1029. 1106 W. Superior - Italian Renaissance Revival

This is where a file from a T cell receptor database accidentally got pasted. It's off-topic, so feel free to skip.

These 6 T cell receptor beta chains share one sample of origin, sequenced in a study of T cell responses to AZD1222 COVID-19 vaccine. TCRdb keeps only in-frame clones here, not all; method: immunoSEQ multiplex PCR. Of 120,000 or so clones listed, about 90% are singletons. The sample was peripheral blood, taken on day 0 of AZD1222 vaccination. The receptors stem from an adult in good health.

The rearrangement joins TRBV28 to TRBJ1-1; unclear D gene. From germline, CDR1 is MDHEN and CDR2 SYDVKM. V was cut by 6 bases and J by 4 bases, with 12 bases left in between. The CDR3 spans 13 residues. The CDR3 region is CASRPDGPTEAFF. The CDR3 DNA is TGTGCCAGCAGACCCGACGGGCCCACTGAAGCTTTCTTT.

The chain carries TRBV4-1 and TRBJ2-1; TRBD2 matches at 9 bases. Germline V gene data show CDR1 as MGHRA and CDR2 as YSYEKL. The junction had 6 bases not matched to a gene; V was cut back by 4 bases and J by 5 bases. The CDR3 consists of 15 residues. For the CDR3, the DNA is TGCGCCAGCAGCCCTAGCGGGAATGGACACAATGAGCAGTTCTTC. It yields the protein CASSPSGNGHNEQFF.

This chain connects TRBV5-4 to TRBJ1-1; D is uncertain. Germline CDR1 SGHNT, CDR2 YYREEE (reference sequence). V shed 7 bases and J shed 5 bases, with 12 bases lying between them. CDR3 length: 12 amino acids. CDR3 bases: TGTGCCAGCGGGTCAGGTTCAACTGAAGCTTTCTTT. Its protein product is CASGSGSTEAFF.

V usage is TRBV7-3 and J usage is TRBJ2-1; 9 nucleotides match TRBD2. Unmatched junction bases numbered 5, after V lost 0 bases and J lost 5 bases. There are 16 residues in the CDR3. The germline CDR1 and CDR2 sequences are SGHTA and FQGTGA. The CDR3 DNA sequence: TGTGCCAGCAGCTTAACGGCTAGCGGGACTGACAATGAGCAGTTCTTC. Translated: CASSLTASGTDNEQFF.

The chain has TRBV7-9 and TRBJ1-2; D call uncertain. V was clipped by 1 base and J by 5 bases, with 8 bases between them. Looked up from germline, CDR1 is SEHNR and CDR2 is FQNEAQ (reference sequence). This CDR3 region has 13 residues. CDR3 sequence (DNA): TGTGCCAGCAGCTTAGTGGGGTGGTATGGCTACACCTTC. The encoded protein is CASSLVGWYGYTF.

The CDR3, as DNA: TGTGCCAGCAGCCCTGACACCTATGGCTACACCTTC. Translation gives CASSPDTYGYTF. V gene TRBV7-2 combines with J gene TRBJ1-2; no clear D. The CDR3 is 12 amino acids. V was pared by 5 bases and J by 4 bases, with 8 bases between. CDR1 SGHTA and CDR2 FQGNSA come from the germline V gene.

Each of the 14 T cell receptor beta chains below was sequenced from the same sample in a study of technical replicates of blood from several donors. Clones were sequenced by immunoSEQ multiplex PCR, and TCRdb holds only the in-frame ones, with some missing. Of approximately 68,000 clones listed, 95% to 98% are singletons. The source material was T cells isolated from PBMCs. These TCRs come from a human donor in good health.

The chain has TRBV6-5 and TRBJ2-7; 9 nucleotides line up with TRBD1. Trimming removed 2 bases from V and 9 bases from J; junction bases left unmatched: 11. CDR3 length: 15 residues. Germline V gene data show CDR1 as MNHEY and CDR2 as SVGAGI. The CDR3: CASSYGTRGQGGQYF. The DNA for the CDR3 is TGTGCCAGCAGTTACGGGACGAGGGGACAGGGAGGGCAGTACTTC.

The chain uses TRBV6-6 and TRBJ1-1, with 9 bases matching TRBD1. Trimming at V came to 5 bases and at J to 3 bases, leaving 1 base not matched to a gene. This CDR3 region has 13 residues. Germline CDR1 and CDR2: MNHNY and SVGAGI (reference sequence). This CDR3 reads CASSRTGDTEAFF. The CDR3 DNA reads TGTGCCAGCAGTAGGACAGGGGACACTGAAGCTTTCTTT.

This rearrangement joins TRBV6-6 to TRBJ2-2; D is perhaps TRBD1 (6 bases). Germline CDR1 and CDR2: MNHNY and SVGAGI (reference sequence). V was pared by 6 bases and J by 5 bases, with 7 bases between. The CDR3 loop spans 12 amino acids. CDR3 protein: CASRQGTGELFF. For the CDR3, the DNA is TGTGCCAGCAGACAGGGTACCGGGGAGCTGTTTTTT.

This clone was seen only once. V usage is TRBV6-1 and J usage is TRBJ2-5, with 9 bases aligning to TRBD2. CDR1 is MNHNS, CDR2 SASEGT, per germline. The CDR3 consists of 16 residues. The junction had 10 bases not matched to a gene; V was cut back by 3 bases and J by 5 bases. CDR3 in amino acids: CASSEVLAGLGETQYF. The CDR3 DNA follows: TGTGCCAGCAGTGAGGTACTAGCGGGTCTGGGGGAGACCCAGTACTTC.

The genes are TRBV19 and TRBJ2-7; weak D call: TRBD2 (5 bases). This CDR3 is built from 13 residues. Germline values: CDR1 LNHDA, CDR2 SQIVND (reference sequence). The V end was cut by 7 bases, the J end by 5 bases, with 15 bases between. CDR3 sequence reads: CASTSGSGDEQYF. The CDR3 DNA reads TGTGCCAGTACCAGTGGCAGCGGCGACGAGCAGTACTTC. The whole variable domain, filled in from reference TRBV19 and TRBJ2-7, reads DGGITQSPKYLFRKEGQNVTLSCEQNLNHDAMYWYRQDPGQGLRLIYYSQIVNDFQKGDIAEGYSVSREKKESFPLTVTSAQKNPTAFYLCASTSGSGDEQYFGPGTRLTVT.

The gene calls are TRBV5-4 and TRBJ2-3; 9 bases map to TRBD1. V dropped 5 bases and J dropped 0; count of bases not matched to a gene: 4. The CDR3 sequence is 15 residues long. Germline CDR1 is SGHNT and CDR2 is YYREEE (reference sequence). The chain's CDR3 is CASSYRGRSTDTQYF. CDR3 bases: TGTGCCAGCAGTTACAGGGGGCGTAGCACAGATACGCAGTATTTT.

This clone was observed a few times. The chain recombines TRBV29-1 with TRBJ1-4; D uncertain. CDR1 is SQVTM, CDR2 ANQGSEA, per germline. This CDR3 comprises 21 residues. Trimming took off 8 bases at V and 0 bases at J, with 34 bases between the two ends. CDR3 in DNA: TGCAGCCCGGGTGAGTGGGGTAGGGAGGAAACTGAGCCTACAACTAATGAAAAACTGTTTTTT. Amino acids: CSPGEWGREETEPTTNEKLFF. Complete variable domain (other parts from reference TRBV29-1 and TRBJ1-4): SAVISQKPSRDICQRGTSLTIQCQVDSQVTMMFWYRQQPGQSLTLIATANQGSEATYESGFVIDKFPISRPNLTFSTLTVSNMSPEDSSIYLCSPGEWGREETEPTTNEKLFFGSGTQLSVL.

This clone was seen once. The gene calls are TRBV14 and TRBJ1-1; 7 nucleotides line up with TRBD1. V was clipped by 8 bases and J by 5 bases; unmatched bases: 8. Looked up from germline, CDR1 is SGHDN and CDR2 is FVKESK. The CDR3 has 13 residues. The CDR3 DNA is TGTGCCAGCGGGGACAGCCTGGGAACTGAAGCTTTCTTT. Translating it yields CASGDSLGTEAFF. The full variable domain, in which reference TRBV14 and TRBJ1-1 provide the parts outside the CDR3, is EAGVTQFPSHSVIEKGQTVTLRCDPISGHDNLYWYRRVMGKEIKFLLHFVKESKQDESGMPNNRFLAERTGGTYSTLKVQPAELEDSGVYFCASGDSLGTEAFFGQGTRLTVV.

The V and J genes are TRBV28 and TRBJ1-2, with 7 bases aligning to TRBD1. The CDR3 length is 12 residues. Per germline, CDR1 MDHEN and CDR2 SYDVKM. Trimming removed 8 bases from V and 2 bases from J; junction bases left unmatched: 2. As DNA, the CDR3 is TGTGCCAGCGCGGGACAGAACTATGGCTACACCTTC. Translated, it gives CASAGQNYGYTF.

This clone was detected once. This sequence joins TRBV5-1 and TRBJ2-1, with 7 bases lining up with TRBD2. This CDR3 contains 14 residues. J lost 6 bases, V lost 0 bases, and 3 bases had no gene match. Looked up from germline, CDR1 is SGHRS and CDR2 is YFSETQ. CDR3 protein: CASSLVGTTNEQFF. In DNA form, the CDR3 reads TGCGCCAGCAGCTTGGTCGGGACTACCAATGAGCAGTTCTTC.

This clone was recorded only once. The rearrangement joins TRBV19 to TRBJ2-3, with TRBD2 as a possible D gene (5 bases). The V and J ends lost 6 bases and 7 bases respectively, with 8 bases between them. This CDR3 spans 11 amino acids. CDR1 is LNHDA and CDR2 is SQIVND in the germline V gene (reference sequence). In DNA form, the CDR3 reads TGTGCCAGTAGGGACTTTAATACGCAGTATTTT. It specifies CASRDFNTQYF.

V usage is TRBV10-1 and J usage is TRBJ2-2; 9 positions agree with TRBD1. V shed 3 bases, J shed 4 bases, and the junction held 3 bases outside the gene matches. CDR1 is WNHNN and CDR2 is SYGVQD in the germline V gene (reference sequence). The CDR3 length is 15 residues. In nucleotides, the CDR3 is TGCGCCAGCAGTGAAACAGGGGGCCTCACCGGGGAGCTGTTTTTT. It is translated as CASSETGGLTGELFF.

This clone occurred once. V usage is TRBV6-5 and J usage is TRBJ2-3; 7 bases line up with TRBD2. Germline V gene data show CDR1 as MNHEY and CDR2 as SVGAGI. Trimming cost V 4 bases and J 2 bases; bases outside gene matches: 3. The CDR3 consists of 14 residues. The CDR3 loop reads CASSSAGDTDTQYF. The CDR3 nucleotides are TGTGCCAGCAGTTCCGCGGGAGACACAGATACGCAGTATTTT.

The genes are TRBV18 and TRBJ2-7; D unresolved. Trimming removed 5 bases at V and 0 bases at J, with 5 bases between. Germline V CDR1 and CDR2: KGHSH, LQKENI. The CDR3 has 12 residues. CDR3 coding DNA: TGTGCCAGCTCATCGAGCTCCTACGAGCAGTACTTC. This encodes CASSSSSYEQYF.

c. 1920 This home is unique, as its style is very rare within the Old Silk Stocking neighborhood. The broad cornice with carved round arches that form brackets is especially interesting. The large rounded arch window with thick wood dividers, called tracery, is also unique. Elaborate window designs reappear in the supports, columns, and door frames. Yellow brick walls, original windows with brick windowsills and watertable are also historic features of the home. Identified by its box-like shape and low-pitched, hip roof, the front facade is usually as tall as it is wide. In its most simple form, it is also as deep as it is wide--creating a cube. A wing may be added to the cube, but it is set back from the front facade. If a tower is included, the building would be classified as an Italianate Villa style from roughly the same time period as the Italianate. (Renaissance Revival: This style was popular during two separate phases. The first phase, or the First Renaissance Revival, was from 1840 to 1885, and the Second Renaissance Revival, which was characterized by larger and more elaborately decorated buildings, was from 1890 to 1915. Characteristics include round-arched windows, covered walkways or porches formed by rows of arches resting on columns, and prominent cornices. Due to the expensive materials required for this elaborate style, Renaissance Revival was best suited for public and commercial buildings, and grand homes for the wealthy.) (Italianate: Italianate houses, which appeared between 1850 and 1880, can be quite ornate despite their solid square shape. Features include symmetrical bay windows in front; small chimneys set in irregular locations; tall, narrow, windows; and towers, in some cases.)